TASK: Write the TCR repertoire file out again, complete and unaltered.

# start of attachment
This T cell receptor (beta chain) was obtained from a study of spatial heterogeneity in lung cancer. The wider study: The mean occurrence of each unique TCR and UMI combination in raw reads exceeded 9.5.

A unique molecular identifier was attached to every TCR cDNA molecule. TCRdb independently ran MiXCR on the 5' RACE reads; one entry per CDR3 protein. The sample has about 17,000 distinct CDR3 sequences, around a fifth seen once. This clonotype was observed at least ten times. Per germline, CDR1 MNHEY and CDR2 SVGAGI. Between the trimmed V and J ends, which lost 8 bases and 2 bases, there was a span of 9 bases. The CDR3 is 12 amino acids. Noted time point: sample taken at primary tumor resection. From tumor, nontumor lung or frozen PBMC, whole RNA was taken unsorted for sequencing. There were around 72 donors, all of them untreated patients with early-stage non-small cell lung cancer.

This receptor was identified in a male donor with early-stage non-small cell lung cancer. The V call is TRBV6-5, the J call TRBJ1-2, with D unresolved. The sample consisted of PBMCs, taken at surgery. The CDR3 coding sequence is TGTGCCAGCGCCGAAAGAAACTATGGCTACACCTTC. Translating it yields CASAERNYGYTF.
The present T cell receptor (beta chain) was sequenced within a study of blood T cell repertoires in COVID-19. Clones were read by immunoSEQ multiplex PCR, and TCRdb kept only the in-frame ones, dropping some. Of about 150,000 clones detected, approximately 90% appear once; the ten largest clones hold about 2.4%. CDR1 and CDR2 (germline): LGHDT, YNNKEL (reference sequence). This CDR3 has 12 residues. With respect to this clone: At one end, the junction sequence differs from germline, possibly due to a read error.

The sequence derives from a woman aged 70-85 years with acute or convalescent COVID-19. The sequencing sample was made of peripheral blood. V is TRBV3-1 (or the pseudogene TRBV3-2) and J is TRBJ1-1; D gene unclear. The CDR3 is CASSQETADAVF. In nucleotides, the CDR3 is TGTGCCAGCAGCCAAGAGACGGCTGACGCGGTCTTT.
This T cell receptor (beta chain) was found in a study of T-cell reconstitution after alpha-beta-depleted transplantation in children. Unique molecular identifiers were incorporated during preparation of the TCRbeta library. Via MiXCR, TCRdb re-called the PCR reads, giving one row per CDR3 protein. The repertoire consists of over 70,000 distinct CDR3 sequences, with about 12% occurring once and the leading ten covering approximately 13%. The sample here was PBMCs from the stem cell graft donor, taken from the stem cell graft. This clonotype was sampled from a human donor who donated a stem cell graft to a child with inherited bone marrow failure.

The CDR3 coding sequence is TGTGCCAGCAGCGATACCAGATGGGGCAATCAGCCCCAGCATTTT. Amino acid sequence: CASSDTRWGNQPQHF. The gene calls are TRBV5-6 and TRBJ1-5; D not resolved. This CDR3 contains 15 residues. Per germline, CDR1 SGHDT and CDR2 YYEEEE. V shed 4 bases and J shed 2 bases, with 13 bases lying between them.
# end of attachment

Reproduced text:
This T cell receptor (beta chain) was obtained from a study of spatial heterogeneity in lung cancer. The wider study: The mean occurrence of each unique TCR and UMI combination in raw reads exceeded 9.5.

A unique molecular identifier was attached to every TCR cDNA molecule. TCRdb independently ran MiXCR on the 5' RACE reads; one entry per CDR3 protein. The sample has about 17,000 distinct CDR3 sequences, around a fifth seen once. This clonotype was observed at least ten times. Per germline, CDR1 MNHEY and CDR2 SVGAGI. Between the trimmed V and J ends, which lost 8 bases and 2 bases, there was a span of 9 bases. The CDR3 is 12 amino acids. Noted time point: sample taken at primary tumor resection. From tumor, nontumor lung or frozen PBMC, whole RNA was taken unsorted for sequencing. There were around 72 donors, all of them untreated patients with early-stage non-small cell lung cancer.

This receptor was identified in a male donor with early-stage non-small cell lung cancer. The V call is TRBV6-5, the J call TRBJ1-2, with D unresolved. The sample consisted of PBMCs, taken at surgery. The CDR3 coding sequence is TGTGCCAGCGCCGAAAGAAACTATGGCTACACCTTC. Translating it yields CASAERNYGYTF.
The present T cell receptor (beta chain) was sequenced within a study of blood T cell repertoires in COVID-19. Clones were read by immunoSEQ multiplex PCR, and TCRdb kept only the in-frame ones, dropping some. Of about 150,000 clones detected, approximately 90% appear once; the ten largest clones hold about 2.4%. CDR1 and CDR2 (germline): LGHDT, YNNKEL (reference sequence). This CDR3 has 12 residues. With respect to this clone: At one end, the junction sequence differs from germline, possibly due to a read error.

The sequence derives from a woman aged 70-85 years with acute or convalescent COVID-19. The sequencing sample was made of peripheral blood. V is TRBV3-1 (or the pseudogene TRBV3-2) and J is TRBJ1-1; D gene unclear. The CDR3 is CASSQETADAVF. In nucleotides, the CDR3 is TGTGCCAGCAGCCAAGAGACGGCTGACGCGGTCTTT.
This T cell receptor (beta chain) was found in a study of T-cell reconstitution after alpha-beta-depleted transplantation in children. Unique molecular identifiers were incorporated during preparation of the TCRbeta library. Via MiXCR, TCRdb re-called the PCR reads, giving one row per CDR3 protein. The repertoire consists of over 70,000 distinct CDR3 sequences, with about 12% occurring once and the leading ten covering approximately 13%. The sample here was PBMCs from the stem cell graft donor, taken from the stem cell graft. This clonotype was sampled from a human donor who donated a stem cell graft to a child with inherited bone marrow failure.

The CDR3 coding sequence is TGTGCCAGCAGCGATACCAGATGGGGCAATCAGCCCCAGCATTTT. Amino acid sequence: CASSDTRWGNQPQHF. The gene calls are TRBV5-6 and TRBJ1-5; D not resolved. This CDR3 contains 15 residues. Per germline, CDR1 SGHDT and CDR2 YYEEEE. V shed 4 bases and J shed 2 bases, with 13 bases lying between them.